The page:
CXXXVIII.—WHAT A COMMON MAN MAY SAY.
1. I Am lodged in a house that affords me conveniences and comforts which even a king could not command some centuries ago. There are ships crossing the seas in every direction, some propelled by steam and some by the wind, to bring what is useful to me from all parts of the earth. In China, men are gathering the tea-leaf for me; in the Southern States, they are planting cotton for me; in the West India Islands, and in Brazil, they are preparing my sugar and my coffee; in Italy, they are feeding wlk-wonns for me; at home, they are shearing sheep to make me clothing powerful steam-engines are spinning and weaving for me, and making cutlery for me, and pumping the mines, that minerals useful to me may be procured.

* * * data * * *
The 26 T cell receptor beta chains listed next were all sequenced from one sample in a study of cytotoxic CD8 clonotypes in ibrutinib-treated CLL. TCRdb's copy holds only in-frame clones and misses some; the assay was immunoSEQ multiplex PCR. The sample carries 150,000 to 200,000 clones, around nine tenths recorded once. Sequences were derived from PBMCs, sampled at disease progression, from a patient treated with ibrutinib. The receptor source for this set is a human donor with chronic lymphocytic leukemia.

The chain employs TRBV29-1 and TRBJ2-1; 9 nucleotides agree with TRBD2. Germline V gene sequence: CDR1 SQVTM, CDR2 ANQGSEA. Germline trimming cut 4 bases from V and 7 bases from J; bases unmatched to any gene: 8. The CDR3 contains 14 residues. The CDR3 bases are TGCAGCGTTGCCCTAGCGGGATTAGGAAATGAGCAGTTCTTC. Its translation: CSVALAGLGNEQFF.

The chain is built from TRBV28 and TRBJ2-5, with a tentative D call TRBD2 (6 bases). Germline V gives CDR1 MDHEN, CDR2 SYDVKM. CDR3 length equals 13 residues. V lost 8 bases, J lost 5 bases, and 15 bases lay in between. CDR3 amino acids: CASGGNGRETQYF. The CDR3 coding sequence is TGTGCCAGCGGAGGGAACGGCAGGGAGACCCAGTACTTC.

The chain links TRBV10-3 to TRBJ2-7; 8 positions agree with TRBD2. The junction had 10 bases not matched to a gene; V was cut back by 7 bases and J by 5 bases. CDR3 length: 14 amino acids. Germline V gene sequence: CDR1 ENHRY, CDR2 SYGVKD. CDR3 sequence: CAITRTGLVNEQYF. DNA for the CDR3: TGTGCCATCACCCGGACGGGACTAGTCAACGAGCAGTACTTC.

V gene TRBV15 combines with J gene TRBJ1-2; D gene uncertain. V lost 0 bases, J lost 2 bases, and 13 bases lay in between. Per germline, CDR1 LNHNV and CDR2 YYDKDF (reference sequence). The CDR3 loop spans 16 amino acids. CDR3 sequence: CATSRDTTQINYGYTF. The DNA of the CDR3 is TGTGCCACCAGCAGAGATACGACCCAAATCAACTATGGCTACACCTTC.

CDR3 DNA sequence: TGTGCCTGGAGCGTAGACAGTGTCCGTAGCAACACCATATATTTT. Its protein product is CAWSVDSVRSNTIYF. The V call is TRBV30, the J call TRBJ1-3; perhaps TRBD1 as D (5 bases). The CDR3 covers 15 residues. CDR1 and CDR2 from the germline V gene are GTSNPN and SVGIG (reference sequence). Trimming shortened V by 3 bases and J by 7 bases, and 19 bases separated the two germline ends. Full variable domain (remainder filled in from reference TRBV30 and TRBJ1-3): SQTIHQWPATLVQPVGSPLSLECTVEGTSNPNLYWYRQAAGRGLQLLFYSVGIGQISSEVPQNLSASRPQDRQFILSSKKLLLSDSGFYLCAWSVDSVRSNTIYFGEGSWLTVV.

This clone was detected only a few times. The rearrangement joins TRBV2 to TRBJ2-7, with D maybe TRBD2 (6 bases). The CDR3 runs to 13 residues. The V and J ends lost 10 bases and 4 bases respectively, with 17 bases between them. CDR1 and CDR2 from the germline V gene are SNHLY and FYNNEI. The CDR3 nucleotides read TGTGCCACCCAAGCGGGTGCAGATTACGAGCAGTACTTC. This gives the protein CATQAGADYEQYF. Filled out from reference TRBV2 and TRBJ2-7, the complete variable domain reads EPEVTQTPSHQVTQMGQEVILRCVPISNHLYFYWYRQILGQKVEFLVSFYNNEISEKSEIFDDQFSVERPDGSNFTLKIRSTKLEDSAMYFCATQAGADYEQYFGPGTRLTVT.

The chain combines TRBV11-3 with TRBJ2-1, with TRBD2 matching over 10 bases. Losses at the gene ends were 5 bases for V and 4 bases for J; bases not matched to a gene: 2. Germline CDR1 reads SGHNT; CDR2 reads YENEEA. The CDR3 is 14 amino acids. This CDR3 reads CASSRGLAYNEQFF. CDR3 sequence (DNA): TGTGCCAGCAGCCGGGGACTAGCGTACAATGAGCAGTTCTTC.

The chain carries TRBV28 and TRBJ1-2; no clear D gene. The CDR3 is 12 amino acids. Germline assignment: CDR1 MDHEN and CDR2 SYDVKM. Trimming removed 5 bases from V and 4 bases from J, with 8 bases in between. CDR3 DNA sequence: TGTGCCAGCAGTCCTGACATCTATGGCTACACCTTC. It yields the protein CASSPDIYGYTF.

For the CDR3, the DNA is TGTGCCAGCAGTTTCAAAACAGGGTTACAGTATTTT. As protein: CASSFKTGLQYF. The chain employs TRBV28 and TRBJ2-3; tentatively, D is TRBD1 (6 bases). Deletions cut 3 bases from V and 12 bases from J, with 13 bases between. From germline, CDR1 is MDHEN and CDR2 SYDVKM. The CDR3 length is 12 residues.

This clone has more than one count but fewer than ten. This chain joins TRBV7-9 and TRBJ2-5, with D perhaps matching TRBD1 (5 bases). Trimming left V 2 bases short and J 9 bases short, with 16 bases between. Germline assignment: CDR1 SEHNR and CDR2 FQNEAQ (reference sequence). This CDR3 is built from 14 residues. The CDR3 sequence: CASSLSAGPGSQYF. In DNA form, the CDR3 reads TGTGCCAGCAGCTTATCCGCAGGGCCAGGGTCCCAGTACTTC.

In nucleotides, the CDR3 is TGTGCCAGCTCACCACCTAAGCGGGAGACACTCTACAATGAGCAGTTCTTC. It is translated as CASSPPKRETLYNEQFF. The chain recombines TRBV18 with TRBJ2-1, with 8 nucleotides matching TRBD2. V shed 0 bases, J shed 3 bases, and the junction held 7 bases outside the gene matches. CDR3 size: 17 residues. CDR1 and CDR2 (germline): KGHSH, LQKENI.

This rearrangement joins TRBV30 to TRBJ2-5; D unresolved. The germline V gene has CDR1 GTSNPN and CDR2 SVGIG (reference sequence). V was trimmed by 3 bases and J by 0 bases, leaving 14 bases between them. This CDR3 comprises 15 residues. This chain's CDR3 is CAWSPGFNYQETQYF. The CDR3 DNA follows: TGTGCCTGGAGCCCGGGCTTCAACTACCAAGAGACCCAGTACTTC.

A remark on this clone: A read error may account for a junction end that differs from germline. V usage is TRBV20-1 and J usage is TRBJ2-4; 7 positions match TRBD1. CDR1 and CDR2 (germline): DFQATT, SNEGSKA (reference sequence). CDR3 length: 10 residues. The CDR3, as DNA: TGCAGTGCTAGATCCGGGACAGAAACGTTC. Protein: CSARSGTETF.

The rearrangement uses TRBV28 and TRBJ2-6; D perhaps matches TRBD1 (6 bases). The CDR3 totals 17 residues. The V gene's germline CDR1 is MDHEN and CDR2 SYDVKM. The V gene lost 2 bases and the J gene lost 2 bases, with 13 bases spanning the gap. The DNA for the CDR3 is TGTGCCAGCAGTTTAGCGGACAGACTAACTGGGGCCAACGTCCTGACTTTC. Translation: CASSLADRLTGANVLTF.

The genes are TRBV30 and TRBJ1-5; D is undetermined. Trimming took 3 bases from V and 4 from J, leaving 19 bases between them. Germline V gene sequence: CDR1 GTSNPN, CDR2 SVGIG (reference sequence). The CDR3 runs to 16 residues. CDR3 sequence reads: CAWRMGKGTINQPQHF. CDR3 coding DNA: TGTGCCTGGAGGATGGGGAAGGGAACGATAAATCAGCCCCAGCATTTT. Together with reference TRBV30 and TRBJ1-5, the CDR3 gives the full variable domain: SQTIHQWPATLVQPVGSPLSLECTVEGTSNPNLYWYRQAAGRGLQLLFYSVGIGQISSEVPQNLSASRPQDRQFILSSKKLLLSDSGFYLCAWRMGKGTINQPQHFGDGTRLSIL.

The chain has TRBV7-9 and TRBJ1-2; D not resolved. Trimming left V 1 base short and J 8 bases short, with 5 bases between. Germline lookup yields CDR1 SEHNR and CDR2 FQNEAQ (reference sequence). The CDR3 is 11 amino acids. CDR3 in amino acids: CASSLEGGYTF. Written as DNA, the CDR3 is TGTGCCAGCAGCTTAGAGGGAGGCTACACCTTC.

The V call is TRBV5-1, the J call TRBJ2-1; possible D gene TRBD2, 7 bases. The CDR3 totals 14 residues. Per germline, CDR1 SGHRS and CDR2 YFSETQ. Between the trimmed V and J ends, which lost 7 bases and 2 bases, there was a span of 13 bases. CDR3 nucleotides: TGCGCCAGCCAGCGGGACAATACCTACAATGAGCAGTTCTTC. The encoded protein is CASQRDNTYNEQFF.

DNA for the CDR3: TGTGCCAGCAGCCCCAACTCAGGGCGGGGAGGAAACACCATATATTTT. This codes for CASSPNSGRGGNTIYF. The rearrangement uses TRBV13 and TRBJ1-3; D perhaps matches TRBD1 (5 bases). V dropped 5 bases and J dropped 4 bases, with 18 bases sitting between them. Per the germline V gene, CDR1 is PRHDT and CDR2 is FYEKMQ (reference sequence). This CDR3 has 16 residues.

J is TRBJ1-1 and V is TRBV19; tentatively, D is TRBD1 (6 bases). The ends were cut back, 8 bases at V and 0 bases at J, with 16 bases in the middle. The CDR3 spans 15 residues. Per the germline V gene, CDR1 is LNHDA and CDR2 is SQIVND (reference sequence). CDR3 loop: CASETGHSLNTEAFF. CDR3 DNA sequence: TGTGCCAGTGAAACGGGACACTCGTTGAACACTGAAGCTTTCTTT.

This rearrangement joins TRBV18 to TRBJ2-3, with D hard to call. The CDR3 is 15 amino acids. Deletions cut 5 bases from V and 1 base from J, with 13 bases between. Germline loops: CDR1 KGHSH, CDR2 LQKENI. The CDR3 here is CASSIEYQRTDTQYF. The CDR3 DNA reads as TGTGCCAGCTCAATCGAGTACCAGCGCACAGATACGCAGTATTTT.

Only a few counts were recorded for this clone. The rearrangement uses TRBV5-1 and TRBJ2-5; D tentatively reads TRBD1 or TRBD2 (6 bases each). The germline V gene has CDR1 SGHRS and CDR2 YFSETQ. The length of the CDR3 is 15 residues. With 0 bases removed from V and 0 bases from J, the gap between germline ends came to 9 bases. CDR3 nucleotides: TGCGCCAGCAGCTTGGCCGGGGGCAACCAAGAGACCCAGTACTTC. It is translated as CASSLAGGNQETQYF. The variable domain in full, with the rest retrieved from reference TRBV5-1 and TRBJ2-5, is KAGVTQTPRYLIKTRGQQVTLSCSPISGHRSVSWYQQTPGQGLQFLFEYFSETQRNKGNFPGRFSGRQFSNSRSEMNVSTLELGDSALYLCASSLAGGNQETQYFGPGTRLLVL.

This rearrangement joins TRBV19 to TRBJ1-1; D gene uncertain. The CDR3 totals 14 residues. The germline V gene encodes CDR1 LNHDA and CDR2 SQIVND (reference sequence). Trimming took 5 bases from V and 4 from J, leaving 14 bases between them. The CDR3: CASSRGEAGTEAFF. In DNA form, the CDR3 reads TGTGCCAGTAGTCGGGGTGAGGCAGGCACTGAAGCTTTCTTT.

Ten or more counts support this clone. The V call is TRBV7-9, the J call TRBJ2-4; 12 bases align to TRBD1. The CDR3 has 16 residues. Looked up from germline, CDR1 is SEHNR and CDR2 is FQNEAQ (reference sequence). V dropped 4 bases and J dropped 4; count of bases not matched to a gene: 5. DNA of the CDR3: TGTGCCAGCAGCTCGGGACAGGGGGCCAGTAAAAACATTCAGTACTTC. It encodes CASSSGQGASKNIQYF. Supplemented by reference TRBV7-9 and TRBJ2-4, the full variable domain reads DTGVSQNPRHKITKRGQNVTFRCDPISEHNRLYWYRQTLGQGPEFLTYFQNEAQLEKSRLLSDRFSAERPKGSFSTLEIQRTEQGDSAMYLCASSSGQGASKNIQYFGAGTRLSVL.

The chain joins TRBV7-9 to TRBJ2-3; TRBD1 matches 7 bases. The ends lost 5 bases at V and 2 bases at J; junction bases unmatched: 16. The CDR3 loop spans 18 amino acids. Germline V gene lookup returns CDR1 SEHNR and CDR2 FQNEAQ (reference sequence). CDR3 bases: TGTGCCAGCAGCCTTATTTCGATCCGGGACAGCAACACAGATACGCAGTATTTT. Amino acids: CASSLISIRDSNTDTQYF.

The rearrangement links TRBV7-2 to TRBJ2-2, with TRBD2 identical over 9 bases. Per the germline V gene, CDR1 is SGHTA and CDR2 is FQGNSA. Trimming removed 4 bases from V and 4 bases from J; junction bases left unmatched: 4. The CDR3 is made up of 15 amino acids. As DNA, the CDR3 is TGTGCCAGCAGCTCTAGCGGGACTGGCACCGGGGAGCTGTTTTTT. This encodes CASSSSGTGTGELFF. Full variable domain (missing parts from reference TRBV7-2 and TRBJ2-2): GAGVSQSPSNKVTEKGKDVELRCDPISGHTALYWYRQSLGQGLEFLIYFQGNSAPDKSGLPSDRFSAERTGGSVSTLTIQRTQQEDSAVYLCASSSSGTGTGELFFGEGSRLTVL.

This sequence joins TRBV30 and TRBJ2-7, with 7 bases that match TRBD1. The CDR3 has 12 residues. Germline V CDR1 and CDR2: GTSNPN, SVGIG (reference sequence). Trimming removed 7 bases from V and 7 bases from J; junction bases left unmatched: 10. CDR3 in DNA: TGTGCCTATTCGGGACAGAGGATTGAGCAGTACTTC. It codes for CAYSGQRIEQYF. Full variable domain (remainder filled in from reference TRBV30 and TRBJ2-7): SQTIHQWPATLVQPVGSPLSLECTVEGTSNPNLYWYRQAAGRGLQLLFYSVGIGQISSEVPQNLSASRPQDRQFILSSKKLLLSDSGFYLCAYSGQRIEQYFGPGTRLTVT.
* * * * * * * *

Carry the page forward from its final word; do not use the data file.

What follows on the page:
2. My patrimony was small, yet I have locomotive engines running, day and night, on all the railroads, to carry my correspondence. I have canals to bring the coal for my winter fire. Then I have telegraphic lines, which tell me what has happened a thousand miles off, the same day of its occurrence; which flash a message for me in a minute to the bedside of a sick relative hundreds of miles distant; and I have-editors and printers who daily send me an account of what is going on throughout the world, amongst all these people who serve me. By the daguerreotype I procure in a few seconds a perfect likeness of myself or friend, drawn without human touch, by the simple agency of light.